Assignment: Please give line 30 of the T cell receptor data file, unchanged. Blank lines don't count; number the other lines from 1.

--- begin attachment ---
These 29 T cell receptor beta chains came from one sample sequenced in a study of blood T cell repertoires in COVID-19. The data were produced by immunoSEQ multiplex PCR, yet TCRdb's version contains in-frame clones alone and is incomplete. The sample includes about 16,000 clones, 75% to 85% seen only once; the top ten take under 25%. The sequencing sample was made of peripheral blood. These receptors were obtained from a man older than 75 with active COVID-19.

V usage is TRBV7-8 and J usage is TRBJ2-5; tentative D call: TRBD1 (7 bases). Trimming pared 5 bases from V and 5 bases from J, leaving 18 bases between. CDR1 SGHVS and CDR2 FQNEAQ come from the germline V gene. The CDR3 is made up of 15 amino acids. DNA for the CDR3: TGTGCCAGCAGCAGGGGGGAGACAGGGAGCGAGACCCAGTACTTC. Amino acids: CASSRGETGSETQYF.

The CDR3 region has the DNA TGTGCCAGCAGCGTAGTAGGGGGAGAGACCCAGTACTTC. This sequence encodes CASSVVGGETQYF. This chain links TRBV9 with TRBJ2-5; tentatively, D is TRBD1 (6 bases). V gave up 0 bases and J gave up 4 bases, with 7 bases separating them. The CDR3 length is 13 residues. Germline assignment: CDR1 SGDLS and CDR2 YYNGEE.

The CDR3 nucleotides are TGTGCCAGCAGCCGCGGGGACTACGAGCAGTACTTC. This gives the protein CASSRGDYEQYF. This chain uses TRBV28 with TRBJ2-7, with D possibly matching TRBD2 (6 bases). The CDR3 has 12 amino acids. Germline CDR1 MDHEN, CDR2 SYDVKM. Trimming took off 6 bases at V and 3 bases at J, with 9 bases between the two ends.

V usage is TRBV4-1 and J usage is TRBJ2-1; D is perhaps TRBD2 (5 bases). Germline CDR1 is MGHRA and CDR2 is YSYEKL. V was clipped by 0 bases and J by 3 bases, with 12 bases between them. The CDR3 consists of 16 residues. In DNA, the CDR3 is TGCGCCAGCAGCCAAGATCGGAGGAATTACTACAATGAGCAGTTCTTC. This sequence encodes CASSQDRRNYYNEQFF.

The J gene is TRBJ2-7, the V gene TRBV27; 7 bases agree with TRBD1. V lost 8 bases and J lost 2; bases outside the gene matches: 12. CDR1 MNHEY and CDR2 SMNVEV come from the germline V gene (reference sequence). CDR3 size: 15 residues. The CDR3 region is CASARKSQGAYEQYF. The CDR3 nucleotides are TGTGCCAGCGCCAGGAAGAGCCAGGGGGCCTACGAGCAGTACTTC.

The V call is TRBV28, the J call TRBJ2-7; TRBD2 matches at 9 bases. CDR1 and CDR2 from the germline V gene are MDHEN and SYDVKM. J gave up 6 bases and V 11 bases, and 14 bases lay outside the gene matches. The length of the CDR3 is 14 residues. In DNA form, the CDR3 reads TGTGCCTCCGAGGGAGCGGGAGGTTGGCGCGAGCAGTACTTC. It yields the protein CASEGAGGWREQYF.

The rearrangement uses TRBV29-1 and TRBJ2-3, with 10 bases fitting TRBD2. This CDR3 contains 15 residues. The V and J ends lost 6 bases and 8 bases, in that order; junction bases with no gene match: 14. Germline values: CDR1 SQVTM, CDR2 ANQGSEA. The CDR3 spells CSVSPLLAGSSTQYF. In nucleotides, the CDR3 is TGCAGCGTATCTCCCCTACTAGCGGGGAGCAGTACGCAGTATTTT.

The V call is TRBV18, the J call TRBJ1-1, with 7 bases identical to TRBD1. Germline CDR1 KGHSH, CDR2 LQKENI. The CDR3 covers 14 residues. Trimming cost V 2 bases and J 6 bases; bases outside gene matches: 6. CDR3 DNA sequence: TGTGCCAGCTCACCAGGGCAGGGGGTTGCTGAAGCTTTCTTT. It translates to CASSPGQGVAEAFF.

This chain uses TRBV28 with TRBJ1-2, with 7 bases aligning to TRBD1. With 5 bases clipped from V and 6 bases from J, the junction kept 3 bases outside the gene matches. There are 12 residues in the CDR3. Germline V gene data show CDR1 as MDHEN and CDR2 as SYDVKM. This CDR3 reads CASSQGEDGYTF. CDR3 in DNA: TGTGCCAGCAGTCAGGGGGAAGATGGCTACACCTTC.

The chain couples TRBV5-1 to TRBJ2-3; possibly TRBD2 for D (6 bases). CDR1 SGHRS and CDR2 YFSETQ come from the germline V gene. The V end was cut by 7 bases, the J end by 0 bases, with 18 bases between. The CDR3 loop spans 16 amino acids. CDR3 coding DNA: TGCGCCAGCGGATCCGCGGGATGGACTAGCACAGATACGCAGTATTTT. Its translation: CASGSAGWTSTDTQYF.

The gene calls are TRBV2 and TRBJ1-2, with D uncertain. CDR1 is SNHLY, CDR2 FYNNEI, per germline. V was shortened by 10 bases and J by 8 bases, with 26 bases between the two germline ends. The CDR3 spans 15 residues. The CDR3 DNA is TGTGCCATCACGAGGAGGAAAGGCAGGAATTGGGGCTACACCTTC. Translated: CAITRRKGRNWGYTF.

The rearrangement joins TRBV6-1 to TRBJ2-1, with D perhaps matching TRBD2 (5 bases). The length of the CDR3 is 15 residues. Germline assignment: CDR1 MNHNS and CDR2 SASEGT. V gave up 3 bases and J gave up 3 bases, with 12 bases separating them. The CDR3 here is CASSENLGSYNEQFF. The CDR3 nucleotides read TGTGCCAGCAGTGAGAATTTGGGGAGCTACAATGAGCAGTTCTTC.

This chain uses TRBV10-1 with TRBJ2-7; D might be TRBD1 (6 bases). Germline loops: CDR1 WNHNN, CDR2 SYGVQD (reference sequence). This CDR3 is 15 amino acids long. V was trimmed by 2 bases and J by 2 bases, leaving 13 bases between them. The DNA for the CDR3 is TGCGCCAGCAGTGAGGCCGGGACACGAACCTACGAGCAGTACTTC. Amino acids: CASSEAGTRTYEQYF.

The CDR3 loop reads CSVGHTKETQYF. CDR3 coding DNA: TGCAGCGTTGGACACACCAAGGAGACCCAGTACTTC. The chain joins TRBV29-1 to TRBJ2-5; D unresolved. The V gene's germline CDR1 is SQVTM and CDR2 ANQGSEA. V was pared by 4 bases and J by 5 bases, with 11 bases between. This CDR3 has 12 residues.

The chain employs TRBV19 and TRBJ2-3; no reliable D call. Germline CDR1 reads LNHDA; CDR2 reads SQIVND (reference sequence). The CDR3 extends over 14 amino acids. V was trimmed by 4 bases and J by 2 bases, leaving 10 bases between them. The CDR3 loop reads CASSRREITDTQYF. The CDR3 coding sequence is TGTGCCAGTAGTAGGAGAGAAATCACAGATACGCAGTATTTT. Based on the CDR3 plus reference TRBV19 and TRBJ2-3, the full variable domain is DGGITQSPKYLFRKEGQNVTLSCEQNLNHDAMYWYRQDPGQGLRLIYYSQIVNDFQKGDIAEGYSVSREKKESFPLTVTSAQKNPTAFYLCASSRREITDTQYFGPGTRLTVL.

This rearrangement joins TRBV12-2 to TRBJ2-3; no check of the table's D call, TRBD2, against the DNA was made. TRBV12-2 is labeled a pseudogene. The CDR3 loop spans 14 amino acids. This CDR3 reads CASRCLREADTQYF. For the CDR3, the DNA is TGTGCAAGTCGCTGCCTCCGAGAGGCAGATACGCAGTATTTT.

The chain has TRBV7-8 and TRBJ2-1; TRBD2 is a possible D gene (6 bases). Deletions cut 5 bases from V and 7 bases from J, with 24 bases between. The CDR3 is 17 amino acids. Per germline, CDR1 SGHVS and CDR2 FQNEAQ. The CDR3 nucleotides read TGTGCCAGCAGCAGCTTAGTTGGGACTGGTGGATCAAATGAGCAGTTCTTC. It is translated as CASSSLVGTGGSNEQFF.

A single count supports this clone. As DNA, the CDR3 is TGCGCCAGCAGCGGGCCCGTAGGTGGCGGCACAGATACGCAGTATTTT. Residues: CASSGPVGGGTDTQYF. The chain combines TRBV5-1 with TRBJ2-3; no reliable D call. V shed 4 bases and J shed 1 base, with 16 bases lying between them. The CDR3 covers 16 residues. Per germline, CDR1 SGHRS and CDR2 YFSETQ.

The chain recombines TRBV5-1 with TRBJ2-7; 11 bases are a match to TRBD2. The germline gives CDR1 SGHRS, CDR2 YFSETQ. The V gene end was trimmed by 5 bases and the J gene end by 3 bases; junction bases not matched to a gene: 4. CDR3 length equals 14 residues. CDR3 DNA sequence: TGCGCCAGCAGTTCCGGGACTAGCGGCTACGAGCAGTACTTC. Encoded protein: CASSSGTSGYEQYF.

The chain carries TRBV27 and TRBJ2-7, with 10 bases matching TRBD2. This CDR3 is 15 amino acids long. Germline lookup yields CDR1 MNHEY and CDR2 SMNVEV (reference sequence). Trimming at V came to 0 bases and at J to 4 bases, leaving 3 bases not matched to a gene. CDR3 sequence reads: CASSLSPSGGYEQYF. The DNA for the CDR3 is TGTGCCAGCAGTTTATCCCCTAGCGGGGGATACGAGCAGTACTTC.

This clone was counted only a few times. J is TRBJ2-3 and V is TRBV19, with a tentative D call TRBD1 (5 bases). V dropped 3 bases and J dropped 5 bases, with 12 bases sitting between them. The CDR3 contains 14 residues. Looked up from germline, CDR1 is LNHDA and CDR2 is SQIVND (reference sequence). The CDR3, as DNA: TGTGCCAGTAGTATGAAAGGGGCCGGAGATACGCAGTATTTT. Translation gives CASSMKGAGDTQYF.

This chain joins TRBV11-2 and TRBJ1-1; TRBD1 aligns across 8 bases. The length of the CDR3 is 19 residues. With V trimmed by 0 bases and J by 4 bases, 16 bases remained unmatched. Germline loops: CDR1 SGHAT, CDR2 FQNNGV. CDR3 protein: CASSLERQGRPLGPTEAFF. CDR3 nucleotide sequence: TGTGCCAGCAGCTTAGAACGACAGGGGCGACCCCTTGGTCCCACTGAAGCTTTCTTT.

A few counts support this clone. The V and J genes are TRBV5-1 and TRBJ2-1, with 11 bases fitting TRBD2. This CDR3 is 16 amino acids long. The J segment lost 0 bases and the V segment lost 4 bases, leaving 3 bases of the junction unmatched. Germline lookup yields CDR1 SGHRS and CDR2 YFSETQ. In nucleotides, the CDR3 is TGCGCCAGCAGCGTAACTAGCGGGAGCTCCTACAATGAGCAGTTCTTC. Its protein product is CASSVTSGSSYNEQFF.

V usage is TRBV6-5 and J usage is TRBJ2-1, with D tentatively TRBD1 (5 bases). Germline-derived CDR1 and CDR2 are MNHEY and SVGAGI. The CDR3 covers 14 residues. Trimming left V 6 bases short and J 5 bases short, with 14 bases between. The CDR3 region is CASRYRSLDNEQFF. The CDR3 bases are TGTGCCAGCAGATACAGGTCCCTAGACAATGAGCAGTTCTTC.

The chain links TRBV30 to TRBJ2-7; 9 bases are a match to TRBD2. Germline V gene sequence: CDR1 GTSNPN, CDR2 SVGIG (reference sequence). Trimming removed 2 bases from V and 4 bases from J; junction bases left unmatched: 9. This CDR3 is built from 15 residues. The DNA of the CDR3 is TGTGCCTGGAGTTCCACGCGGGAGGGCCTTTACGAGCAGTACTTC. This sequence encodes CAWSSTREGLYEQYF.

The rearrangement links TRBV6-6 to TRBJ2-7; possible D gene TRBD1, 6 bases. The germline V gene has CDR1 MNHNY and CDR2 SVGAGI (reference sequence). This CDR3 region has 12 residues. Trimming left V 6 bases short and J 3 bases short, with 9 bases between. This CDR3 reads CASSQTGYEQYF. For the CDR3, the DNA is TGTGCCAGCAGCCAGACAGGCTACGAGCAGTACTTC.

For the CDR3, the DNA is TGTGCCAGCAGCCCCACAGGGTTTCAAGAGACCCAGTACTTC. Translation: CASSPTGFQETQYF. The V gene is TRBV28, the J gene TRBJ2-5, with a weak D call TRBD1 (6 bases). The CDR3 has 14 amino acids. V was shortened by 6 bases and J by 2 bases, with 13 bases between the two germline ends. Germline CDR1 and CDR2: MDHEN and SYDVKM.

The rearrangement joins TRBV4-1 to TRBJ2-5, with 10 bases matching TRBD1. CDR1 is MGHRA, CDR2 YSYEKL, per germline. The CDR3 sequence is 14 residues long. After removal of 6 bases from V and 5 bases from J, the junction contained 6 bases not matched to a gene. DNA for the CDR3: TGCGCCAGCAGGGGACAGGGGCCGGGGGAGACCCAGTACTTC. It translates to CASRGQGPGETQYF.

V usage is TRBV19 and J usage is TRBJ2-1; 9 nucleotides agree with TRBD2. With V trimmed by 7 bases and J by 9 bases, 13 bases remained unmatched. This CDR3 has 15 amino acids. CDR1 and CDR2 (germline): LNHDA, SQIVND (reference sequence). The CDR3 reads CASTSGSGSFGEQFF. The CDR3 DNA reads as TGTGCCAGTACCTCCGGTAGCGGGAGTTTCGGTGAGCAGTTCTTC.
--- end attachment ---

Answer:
V usage is TRBV19 and J usage is TRBJ2-1; 9 nucleotides agree with TRBD2. With V trimmed by 7 bases and J by 9 bases, 13 bases remained unmatched. This CDR3 has 15 amino acids. CDR1 and CDR2 (germline): LNHDA, SQIVND (reference sequence). The CDR3 reads CASTSGSGSFGEQFF. The CDR3 DNA reads as TGTGCCAGTACCTCCGGTAGCGGGAGTTTCGGTGAGCAGTTCTTC.